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Positional learning with noise

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  • Ponti, Giovanni
  • Carbone, Enrica

Abstract

We propose (and test experimentally) a model of observational learning in which players have social preferences. To this end, we design an experiment-based on a classic parlor game known as the Chinos Game-in which we vary (by way of an exogenous iid stochastic process) the probability of getting the prize in the event of a correct guess. By this design, we are able to estimate more efficiently players' sensitivity to difference in payoffs (and how this sensitivity affects information decoding along the sequence). We also condition our estimates upon additional information on subjects' socio-demographics, risk attitudes and cognitive reflection by way of a questionnaire that we collect at the end of each session.

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Bibliographic Info

Article provided by Elsevier in its journal Research in Economics.

Volume (Year): 63 (2009)
Issue (Month): 4 (December)
Pages: 225-241

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Handle: RePEc:eee:reecon:v:63:y:2009:i:4:p:225-241

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Web page: http://www.elsevier.com/locate/inca/622941

Related research

Keywords: Positional learning Quantal response equilibria;

References

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  1. Urs Fischbacher, 2007. "z-Tree: Zurich toolbox for ready-made economic experiments," Experimental Economics, Springer, vol. 10(2), pages 171-178, June.
  2. Sushil Bikhchandani & David Hirshleifer & Ivo Welch, 2010. "A theory of Fads, Fashion, Custom and cultural change as informational Cascades," Levine's Working Paper Archive 1193, David K. Levine.
  3. Dan Ariely & Uri Gneezy & George Loewenstein & Nina Mazar, 2005. "Large stakes and big mistakes," Working Papers, Federal Reserve Bank of Boston 05-11, Federal Reserve Bank of Boston.
  4. R. McKelvey & T. Palfrey, 2010. "Quantal Response Equilibria for Normal Form Games," Levine's Working Paper Archive 510, David K. Levine.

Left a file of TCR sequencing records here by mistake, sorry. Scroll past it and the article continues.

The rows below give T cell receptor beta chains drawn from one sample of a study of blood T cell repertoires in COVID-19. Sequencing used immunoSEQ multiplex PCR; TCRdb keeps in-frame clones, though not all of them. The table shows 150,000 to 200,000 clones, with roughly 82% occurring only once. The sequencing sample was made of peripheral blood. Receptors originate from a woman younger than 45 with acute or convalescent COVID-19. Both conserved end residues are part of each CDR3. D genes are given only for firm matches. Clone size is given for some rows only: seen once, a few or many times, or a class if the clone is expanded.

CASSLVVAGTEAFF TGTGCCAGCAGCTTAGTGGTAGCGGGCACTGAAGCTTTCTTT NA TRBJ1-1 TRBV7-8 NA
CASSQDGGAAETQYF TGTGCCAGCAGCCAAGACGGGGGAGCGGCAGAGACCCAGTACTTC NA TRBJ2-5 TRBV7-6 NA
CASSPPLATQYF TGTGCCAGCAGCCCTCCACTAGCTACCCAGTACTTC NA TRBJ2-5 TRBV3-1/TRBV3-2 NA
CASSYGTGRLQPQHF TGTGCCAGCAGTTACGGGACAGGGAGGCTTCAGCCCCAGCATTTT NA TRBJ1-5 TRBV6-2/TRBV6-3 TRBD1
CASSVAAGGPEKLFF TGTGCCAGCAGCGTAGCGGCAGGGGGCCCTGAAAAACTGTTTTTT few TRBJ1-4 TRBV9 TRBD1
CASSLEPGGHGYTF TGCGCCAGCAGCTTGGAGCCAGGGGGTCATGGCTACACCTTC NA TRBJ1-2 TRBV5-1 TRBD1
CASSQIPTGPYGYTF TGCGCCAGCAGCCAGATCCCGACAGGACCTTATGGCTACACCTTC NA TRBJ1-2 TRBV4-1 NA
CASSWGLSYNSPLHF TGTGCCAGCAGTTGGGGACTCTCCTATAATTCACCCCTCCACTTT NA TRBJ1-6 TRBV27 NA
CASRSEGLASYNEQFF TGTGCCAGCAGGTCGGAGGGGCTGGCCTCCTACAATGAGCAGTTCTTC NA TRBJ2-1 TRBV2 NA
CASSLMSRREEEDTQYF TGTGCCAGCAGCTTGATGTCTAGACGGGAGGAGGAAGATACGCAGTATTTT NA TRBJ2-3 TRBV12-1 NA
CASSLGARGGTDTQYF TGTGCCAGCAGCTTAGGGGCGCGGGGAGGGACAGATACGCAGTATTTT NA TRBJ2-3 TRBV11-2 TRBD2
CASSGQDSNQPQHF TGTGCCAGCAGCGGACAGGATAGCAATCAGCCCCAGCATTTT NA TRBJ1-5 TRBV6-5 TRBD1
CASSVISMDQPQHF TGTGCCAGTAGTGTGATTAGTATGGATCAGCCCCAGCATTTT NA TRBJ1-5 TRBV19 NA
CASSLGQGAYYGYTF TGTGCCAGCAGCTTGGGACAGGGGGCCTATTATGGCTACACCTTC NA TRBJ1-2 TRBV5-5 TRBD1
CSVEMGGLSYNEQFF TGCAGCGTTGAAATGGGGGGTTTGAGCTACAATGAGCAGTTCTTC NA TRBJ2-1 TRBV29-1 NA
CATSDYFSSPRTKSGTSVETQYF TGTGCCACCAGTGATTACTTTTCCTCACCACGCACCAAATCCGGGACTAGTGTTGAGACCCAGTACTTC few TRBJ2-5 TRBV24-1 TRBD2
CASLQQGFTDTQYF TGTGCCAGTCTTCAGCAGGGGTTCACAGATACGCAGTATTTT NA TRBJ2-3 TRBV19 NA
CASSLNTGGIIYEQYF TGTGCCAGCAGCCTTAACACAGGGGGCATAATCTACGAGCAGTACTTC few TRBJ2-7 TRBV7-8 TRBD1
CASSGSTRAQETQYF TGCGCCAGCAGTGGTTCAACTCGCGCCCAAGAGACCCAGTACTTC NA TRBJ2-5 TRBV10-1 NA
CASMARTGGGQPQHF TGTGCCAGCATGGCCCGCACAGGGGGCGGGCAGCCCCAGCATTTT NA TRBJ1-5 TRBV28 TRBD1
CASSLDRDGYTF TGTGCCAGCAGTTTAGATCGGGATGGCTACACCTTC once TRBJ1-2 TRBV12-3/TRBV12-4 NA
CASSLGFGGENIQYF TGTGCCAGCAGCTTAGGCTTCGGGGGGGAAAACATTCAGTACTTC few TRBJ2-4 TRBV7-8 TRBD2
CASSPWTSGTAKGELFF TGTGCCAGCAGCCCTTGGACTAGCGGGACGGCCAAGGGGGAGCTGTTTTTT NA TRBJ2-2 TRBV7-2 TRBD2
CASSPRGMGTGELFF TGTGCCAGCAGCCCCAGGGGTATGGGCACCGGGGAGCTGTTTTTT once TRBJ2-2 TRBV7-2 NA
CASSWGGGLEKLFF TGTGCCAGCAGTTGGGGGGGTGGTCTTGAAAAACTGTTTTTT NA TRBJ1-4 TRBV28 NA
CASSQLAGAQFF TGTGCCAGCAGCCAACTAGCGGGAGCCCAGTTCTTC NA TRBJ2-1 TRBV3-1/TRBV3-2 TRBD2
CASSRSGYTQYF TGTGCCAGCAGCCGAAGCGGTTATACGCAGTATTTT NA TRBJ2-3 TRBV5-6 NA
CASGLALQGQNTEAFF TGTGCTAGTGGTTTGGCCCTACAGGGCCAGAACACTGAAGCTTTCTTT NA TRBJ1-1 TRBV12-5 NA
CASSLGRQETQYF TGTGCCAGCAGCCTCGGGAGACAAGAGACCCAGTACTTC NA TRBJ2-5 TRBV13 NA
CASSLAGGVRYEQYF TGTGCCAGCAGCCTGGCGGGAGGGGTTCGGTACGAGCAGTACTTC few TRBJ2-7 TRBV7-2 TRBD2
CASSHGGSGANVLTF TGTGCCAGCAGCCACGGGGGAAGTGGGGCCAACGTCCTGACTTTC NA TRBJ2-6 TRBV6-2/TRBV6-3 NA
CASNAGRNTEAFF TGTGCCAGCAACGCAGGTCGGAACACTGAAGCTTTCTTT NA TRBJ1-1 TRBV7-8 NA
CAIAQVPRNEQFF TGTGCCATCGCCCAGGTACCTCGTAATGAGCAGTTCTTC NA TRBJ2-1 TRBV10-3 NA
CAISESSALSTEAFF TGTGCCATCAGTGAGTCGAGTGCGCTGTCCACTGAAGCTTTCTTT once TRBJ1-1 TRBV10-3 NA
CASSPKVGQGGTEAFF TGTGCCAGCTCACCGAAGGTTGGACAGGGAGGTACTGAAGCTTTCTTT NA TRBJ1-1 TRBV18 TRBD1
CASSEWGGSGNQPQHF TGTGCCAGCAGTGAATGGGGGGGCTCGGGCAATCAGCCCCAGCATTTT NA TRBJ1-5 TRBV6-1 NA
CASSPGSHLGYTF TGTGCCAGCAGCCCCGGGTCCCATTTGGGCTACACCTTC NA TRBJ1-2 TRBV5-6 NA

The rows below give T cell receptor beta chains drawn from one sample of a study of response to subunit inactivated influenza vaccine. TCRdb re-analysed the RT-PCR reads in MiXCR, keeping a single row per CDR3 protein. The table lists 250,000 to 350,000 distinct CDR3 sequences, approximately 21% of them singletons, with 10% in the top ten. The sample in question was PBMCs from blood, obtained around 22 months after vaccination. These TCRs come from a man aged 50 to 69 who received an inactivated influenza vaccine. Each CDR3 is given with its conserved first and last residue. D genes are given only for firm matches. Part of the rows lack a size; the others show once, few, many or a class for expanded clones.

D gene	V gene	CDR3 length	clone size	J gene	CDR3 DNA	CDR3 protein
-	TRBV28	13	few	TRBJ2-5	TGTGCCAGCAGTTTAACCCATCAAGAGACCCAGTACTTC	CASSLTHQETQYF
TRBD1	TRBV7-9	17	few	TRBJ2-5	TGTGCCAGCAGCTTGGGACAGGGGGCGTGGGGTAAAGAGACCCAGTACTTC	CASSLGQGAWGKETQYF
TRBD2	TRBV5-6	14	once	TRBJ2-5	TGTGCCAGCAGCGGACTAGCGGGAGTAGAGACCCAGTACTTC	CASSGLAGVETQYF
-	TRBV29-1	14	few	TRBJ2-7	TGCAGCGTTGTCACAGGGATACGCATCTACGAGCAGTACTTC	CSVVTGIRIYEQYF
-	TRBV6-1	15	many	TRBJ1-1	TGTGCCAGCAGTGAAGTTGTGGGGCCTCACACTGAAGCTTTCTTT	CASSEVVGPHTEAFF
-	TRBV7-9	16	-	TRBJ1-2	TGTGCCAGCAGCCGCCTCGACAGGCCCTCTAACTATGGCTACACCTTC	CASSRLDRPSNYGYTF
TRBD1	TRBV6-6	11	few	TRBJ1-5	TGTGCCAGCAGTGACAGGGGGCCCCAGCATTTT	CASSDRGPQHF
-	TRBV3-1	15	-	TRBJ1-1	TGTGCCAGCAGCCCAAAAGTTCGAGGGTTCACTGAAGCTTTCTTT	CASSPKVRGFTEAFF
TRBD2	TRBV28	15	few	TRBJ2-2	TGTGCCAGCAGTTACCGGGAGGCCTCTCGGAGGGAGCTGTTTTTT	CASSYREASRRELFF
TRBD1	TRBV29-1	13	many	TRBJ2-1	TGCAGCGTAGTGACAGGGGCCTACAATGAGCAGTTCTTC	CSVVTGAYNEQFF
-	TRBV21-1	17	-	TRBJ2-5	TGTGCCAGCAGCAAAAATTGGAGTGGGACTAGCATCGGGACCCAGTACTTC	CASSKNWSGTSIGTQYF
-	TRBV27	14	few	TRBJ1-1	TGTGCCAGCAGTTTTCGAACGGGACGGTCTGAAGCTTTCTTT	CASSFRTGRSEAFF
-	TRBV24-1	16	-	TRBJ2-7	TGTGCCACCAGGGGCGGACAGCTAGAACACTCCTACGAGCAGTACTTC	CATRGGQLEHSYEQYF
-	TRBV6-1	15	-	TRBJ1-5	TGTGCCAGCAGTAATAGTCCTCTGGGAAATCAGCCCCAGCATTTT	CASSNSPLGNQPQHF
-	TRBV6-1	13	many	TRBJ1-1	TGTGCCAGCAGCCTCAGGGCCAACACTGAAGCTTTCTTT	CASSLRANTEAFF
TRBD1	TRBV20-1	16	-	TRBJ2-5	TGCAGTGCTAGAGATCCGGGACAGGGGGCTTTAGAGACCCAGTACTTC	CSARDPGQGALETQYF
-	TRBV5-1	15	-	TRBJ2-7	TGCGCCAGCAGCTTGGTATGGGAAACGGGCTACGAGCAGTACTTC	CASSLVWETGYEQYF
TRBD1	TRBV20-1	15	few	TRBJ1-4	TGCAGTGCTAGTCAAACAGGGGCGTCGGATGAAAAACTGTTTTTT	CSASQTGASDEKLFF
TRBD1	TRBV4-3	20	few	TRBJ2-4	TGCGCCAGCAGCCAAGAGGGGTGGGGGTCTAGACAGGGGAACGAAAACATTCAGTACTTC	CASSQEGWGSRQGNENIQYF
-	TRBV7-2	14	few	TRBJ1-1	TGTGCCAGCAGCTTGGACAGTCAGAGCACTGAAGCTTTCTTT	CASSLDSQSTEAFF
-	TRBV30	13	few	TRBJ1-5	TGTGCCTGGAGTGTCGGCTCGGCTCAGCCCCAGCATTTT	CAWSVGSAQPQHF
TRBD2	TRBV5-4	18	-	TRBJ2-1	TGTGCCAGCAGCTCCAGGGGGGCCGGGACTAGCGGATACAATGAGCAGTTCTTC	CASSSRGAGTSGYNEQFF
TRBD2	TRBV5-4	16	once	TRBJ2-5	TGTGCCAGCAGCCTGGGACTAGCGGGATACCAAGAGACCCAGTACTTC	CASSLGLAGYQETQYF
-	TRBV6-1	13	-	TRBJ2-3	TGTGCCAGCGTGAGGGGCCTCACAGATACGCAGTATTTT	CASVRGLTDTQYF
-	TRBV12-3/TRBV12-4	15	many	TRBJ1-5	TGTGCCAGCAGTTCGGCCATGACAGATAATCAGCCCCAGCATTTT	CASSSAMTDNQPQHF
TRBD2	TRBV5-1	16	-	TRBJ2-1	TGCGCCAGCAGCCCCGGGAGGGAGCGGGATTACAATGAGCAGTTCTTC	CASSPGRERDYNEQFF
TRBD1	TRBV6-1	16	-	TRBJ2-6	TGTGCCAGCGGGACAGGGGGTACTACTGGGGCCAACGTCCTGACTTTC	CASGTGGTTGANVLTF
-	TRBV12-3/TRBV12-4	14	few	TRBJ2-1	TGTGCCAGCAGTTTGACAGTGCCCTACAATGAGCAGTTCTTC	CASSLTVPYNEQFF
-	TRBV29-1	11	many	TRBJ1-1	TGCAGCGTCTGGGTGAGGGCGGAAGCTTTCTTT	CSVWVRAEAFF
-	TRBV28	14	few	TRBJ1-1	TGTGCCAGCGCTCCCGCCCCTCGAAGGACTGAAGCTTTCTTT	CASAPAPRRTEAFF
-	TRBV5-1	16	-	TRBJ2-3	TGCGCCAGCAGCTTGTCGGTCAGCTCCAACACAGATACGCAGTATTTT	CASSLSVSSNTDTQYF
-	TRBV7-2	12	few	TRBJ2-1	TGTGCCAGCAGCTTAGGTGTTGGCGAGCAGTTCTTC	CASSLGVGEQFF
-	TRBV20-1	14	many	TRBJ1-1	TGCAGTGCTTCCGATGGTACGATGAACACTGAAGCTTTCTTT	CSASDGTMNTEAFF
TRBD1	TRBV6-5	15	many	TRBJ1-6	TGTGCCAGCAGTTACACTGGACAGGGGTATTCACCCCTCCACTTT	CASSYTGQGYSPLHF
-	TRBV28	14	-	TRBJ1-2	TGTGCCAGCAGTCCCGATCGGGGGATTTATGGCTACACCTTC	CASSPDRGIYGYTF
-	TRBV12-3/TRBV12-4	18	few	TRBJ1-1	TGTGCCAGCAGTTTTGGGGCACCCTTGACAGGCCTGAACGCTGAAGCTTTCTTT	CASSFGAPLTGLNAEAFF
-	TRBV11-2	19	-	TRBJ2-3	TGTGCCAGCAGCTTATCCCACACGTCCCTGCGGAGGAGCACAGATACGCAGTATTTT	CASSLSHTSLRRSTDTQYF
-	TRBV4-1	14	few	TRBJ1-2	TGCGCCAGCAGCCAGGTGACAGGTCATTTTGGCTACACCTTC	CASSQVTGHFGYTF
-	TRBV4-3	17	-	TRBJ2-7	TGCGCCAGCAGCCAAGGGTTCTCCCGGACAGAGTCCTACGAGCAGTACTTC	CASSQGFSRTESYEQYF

5. Barry Sopher & Inigo Zapater, 1998. "Communication and Coordination in Signalling Games: An Experimental Study," Departmental Working Papers, Rutgers University, Department of Economics 199803, Rutgers University, Department of Economics.
  6. Fehr, Ernst & Schmidt, Klaus M., . "A theory of fairness, competition, and cooperation," Chapters in Economics, University of Munich, Department of Economics.
  7. Shane Frederick, 2005. "Cognitive Reflection and Decision Making," Journal of Economic Perspectives, American Economic Association, vol. 19(4), pages 25-42, Fall.
  8. Charles A. Holt & Susan K. Laury, 2002. "Risk Aversion and Incentive Effects," American Economic Review, American Economic Association, vol. 92(5), pages 1644-1655, December.
  9. Bogaçhan Çelen & Shachar Kariv, 2004. "Distinguishing Informational Cascades from Herd Behavior in the Laboratory," American Economic Review, American Economic Association, vol. 94(3), pages 484-498, June.
  10. Glenn Harrison & E. Rutström, 2009. "Expected utility theory and prospect theory: one wedding and a decent funeral," Experimental Economics, Springer, vol. 12(2), pages 133-158, June.
  11. Francesco Feri & Miguel A. Mel?ndez-Jim?nez & Giovanni Ponti & Fernando Vega Redondo, 2008. "Error Cascades in Observational Learning: An Experiment on the Chinos Game," Working Papers 2008-21, Faculty of Economics and Statistics, University of Innsbruck.
  12. Allsopp, L. & Hey, J.D., 1998. "Two Experiments to Test a Model of Herd Behaviour," Discussion Papers, Department of Economics, University of Birmingham 98-28, Department of Economics, University of Birmingham.
  13. Anderson, Lisa R & Holt, Charles A, 1997. "Information Cascades in the Laboratory," American Economic Review, American Economic Association, vol. 87(5), pages 847-62, December.
  14. Celen, Bogachan & Kariv, Shachar, 2004. "Observational learning under imperfect information," Games and Economic Behavior, Elsevier, vol. 47(1), pages 72-86, April.
  15. Banerjee, Abhijit V, 1992. "A Simple Model of Herd Behavior," The Quarterly Journal of Economics, MIT Press, MIT Press, vol. 107(3), pages 797-817, August.
  16. Uri Gneezy, 2005. "Deception: The Role of Consequences," American Economic Review, American Economic Association, vol. 95(1), pages 384-394, March.
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Cited by:
  1. Filippin, A. & Crosetto, P., 2014. "A reconsideration of gender differences in risk attitudes," Working Papers, Grenoble Applied Economics Laboratory (GAEL) 2014-01, Grenoble Applied Economics Laboratory (GAEL).
  2. Francesco Feri & Miguel A. Mel?ndez-Jim?nez & Giovanni Ponti & Fernando Vega Redondo, 2008. "Error Cascades in Observational Learning: An Experiment on the Chinos Game," Working Papers 2008-21, Faculty of Economics and Statistics, University of Innsbruck.
  3. Paolo Crosetto & Antonio Filippin & Janna Heider, 2013. "A Study of Outcome Reporting Bias Using Gender Differences in Risk Attitudes," CESifo Working Paper Series 4466, CESifo Group Munich.

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